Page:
August 2003

Not just a Formality

Relationship Property – Independent Legal Advice

A recent decision of the High Court of New Zealand has re-emphasised the thoroughness required of a lawyer when giving independent legal advice as to the effects and implications of a proposed written agreement pursuant to the Property (Relationships) Act 1976 (“the Act”).

The Act deals with the division of property after a couple break up. It covers both legally married couples and defacto couples. Section 21 of the Act allows for property matters to be wrapped up with a binding written agreement providing that procedures set out in the section are followed. In particular, it is essential that independent legal advice is given to both parties. Although to some people this may appear to be merely a case of creating more work for lawyers, the need for independent advice is clear.

Sometimes an agreement is prepared where one party has been pressured or coerced to agree to terms that do not reflect their entitlement under the Act. On other occasions, there may be problems with the agreement in relation to tying up loose ends that need to be sorted out.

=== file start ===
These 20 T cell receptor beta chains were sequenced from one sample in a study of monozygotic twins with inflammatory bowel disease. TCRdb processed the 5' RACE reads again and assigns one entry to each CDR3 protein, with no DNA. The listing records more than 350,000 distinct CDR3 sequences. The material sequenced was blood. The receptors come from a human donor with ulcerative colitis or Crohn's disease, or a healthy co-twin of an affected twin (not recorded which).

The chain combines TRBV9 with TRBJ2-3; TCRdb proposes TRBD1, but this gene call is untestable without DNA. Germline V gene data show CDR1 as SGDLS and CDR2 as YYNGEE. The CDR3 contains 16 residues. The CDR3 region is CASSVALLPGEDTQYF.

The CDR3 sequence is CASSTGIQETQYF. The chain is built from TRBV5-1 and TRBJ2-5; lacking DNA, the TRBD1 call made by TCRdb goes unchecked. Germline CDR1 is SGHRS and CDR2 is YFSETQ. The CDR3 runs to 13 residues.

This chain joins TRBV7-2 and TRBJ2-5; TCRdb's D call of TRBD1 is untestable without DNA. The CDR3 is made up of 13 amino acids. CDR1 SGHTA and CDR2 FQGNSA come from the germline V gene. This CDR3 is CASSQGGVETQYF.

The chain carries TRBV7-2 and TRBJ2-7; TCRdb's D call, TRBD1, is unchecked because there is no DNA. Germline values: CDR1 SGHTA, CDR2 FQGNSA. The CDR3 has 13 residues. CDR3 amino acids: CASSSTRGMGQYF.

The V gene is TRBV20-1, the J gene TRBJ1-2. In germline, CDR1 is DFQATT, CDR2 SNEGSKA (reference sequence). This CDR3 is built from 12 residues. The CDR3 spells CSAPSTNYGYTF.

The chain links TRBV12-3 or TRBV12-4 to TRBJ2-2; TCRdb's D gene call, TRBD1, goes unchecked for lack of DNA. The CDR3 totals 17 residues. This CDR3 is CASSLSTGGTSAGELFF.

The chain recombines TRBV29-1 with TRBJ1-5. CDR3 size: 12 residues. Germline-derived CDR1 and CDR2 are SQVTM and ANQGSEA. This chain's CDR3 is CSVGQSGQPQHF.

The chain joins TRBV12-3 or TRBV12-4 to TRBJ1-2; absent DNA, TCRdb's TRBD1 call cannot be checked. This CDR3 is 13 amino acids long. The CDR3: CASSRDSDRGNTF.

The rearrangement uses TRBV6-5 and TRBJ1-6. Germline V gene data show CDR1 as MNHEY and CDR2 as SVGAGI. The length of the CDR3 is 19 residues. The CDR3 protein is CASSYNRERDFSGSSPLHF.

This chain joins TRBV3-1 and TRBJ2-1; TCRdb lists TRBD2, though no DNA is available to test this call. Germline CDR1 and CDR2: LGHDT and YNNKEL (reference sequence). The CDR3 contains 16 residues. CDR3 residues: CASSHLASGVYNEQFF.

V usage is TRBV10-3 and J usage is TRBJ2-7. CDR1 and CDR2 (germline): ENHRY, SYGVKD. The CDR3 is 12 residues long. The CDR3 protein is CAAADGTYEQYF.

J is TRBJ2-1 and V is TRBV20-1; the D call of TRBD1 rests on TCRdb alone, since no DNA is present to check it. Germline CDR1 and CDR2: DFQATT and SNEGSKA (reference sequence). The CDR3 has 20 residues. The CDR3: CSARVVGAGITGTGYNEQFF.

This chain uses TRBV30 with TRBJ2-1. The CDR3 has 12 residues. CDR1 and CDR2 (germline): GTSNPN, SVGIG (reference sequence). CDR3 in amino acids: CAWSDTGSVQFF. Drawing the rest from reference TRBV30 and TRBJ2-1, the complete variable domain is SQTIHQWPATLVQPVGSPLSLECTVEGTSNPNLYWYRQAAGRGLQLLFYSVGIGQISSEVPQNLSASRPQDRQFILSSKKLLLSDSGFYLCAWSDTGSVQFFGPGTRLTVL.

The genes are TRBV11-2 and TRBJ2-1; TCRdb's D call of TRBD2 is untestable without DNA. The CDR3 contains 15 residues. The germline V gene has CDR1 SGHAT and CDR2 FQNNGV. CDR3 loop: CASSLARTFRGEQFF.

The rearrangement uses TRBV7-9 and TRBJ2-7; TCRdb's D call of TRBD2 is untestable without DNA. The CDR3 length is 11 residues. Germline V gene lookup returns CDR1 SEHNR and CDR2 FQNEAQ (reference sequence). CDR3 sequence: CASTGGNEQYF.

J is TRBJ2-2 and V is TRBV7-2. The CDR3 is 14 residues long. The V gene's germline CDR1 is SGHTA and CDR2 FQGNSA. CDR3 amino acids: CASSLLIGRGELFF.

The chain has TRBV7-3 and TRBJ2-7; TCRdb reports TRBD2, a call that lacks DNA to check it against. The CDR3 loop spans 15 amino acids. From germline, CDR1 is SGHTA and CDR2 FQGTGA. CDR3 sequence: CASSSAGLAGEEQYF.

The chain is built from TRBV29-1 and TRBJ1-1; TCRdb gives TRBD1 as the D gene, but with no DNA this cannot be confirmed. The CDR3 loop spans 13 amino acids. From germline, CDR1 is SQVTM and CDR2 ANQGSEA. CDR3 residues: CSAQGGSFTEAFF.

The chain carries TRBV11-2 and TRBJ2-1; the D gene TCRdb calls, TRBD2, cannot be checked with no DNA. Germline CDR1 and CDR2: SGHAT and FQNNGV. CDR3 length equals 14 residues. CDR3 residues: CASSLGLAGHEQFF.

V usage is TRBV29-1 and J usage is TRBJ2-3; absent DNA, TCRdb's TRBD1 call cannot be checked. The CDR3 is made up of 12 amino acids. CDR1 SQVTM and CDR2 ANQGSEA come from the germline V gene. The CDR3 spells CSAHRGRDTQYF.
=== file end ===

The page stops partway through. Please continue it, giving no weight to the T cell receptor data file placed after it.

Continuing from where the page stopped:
Once signed, the agreement is intended to be full and final in nature. Although the Act provides a potential route for an agreement to be re-examined, the reality is that it is a very high threshold to get past before you are able to have such an agreement set aside.

In the case of Graham v Graham, the wife received legal advice from her lawyer regarding an agreement drafted by her husband’s lawyer. The High Court set aside the agreement signed as it concluded, from the evidence, that there had been:

  • insufficient investigation of the parties financial situation by the lawyer;
  • insufficient emphasis was given by the lawyer to the wife of the implications of her accepting the husband’s offer; and
  • insufficient written evidence was retained by the lawyer of the advice given to the wife.

This judgement confirms the appropriateness of our approach over the years to the providing of independent legal advice under the Act. The giving of such advice is not just a formality; it is an essential part of an important process. The cost of obtaining independent legal advice will vary according to the complexity of the matters to be addressed. However, we will not cut corners – the process is too important for everyone concerned.